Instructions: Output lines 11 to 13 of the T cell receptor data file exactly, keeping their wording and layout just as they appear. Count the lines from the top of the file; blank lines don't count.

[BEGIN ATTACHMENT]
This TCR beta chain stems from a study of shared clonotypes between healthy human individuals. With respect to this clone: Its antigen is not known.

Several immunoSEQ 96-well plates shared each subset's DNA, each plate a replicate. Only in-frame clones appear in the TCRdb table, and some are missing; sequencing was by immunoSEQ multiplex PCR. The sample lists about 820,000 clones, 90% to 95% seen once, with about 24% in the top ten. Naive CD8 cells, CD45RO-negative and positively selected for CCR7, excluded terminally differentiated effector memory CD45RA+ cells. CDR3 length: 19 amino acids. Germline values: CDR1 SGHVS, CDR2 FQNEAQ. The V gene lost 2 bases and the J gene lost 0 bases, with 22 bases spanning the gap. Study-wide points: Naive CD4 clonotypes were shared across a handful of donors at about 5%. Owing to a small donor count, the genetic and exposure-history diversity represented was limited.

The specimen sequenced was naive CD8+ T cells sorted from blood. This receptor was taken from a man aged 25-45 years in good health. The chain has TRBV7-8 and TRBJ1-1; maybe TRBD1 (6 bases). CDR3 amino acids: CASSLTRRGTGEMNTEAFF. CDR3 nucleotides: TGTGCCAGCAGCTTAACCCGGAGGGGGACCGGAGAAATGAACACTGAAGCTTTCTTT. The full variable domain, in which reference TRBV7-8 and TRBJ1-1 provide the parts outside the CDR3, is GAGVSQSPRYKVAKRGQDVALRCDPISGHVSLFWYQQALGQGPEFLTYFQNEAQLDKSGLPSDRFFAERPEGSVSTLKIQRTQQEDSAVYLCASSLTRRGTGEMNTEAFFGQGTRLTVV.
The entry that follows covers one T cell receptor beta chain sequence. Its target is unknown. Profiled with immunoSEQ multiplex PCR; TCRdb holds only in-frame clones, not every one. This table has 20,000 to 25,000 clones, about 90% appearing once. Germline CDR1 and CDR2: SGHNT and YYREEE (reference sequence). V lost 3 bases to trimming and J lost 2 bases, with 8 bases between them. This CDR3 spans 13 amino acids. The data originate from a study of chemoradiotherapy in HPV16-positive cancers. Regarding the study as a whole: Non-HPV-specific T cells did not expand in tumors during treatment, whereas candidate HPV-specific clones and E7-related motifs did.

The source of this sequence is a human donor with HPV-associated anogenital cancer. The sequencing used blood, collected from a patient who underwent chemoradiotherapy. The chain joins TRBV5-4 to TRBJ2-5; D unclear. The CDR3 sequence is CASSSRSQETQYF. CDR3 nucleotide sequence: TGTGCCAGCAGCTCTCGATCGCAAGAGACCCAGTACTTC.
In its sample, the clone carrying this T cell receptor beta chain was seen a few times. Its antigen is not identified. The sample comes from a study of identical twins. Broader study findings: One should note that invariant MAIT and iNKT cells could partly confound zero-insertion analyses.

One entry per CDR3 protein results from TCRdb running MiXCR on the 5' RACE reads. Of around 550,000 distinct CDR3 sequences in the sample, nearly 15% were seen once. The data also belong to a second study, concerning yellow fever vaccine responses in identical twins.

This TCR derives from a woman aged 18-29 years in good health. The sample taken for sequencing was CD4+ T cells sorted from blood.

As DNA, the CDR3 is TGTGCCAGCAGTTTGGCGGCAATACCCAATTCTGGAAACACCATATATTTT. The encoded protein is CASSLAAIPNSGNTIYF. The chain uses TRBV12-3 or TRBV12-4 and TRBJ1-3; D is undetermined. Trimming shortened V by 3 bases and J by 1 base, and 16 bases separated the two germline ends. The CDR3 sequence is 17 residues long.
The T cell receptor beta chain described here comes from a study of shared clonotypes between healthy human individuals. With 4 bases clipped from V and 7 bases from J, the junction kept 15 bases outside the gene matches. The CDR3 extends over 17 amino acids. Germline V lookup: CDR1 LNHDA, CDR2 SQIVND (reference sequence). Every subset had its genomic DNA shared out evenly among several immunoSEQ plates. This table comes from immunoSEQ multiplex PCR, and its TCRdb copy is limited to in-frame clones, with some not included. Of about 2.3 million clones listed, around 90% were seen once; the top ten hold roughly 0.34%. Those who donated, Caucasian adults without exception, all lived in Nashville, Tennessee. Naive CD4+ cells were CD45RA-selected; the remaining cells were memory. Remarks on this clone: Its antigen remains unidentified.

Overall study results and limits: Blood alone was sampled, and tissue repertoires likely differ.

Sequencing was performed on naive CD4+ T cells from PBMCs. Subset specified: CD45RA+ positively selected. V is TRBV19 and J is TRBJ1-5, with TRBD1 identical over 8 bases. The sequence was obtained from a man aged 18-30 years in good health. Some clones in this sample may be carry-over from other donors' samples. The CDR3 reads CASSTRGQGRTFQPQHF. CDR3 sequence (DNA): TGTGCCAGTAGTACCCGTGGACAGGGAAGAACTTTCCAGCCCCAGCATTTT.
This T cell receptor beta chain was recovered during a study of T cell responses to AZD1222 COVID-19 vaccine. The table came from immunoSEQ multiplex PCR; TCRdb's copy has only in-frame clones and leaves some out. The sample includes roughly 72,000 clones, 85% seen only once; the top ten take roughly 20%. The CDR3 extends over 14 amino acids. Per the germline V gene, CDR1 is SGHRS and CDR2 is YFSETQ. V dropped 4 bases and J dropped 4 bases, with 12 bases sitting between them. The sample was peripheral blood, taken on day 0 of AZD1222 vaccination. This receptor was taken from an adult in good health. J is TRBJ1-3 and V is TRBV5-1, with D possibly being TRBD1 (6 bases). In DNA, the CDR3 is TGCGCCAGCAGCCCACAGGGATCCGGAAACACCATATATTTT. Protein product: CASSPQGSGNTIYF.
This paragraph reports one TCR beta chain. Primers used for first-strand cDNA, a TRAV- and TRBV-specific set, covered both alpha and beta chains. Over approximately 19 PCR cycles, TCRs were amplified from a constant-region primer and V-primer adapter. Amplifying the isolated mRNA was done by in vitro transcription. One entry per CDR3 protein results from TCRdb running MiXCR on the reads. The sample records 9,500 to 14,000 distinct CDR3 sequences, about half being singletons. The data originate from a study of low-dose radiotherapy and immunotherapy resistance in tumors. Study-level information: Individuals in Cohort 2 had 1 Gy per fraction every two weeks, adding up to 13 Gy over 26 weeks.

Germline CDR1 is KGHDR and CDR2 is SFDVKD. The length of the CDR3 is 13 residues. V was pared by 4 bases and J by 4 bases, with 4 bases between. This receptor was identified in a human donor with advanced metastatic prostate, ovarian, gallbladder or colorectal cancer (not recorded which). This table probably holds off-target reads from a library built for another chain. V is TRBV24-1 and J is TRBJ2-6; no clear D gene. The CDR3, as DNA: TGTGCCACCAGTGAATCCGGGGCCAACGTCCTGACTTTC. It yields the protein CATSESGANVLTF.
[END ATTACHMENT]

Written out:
Overall study results and limits: Blood alone was sampled, and tissue repertoires likely differ.

Sequencing was performed on naive CD4+ T cells from PBMCs. Subset specified: CD45RA+ positively selected. V is TRBV19 and J is TRBJ1-5, with TRBD1 identical over 8 bases. The sequence was obtained from a man aged 18-30 years in good health. Some clones in this sample may be carry-over from other donors' samples. The CDR3 reads CASSTRGQGRTFQPQHF. CDR3 sequence (DNA): TGTGCCAGTAGTACCCGTGGACAGGGAAGAACTTTCCAGCCCCAGCATTTT.
This T cell receptor beta chain was recovered during a study of T cell responses to AZD1222 COVID-19 vaccine. The table came from immunoSEQ multiplex PCR; TCRdb's copy has only in-frame clones and leaves some out. The sample includes roughly 72,000 clones, 85% seen only once; the top ten take roughly 20%. The CDR3 extends over 14 amino acids. Per the germline V gene, CDR1 is SGHRS and CDR2 is YFSETQ. V dropped 4 bases and J dropped 4 bases, with 12 bases sitting between them. The sample was peripheral blood, taken on day 0 of AZD1222 vaccination. This receptor was taken from an adult in good health. J is TRBJ1-3 and V is TRBV5-1, with D possibly being TRBD1 (6 bases). In DNA, the CDR3 is TGCGCCAGCAGCCCACAGGGATCCGGAAACACCATATATTTT. Protein product: CASSPQGSGNTIYF.